I am in the process of moving some things over to this blog from a very old blog of mine. These are photos of some of my past work. Their hair and beards are all made of Llama fleece.
A few years ago we purchased a fixer upper (and that's putting it nicely). It actually was completely not habitable. Although most of it is finished, there are still a couple projects I've been wanting to get around to. One of them was to put a runner carpet down the front stairs. I priced the runner carpets and at minimum it was going to run us a few hundred dollars. If we wanted anything other than the basic run of the mill variety it was going to cost even more money.
Not being willing to spend that much, I put my thinking cap on. My daughter and I took a trip to our local salvage store, Mardens. They have upholstery fabric for unbelievable prices. I figured there has got to be a way to use that to make my own DIY stair carpet treads. So in taking a walk around the store, I found these:
These little rugs were selling for $1.00 each. I measured them and they were the perfect length, but they were too wide. Each little rug cut in half the long way however would give me two perfect sized pieces to make my own Carpet Tread Rugs. I then headed to the fabric department to see if they had a fabric I would like. I found this lovely fabric for $4.99 per yard. I needed three yards. I think I actually could have done with two and a half but felt safer going with three.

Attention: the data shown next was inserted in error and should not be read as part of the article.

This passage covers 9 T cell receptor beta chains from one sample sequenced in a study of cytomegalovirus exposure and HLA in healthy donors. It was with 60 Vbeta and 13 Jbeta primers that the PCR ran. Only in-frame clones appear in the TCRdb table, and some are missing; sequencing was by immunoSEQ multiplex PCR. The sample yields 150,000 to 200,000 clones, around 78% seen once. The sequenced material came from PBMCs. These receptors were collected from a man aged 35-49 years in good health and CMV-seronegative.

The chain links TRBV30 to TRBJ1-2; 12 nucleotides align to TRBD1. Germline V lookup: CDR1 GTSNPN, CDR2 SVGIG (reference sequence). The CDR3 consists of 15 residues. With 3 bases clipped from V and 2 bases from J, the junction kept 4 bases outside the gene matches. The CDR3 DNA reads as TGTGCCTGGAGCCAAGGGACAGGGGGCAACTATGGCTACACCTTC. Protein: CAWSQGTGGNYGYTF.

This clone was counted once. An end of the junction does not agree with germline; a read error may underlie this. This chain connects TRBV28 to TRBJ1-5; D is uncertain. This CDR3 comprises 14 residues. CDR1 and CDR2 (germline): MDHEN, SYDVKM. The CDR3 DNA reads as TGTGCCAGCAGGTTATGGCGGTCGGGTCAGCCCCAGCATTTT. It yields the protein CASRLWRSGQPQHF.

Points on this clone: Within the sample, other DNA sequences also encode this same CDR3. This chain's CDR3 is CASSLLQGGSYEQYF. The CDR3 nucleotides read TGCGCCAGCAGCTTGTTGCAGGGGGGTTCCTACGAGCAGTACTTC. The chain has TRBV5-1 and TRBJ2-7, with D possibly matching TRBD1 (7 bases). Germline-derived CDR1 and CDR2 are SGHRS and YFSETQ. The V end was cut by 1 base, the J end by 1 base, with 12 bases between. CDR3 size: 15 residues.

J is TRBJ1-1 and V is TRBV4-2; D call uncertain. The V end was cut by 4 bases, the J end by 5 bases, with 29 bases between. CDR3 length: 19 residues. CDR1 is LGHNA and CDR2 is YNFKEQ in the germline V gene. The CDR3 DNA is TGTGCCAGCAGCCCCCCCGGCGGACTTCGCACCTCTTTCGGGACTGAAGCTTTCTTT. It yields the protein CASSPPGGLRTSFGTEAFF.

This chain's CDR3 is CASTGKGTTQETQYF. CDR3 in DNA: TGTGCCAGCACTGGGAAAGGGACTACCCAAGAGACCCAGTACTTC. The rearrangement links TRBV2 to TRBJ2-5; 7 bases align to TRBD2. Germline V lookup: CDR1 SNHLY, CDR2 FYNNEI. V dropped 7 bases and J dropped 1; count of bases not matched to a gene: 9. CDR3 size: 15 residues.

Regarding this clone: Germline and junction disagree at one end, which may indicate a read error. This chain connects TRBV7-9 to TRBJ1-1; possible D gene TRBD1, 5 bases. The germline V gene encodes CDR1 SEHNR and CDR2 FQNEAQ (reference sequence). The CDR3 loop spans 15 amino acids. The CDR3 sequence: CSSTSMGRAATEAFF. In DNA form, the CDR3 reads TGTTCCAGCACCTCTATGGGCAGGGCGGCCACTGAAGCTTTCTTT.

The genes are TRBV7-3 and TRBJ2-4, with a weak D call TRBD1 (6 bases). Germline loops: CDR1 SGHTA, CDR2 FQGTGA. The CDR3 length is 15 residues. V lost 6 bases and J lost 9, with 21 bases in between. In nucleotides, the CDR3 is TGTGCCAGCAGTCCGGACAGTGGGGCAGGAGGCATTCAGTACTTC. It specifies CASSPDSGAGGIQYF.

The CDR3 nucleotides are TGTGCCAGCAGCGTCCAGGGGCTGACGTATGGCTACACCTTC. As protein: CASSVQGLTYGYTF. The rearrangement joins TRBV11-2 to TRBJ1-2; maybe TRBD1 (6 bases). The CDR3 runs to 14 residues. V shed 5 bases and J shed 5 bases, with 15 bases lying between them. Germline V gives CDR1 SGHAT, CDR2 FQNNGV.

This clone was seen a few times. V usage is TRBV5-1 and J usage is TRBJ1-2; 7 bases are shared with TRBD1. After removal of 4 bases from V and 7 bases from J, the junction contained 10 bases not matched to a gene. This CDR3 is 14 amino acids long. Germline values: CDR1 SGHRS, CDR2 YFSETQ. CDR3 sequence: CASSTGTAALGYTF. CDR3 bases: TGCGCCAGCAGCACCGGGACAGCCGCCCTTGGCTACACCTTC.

We then had to figure out a way to adhere the upholstery fabric to the rubber backed carpet pieces. In looking around the store my daughter and I found two things, glue and tape...crazy strong tape. I don't know what the tape is used for but the stickiness of it makes duct tape seem like a wimp. Sorry duct tape, I still love you and was going to use you if I had not come across your bigger, stronger, super hero cousin. I know someone will ask but I have no idea what this tape is. Mardens is a salvage store, this role had no packaging and looked just like this when we bought it. But it was huge and the price was right at $3.49.
We purchased two bottles of this glue which said it worked on fabric at $5.99 per bottle, it was not enough glue. We ended up running to the hardware store which of course did not carry it, so we purchased a bottle of Weldbond which also said it worked on fabric. It also was $5.99 per bottle.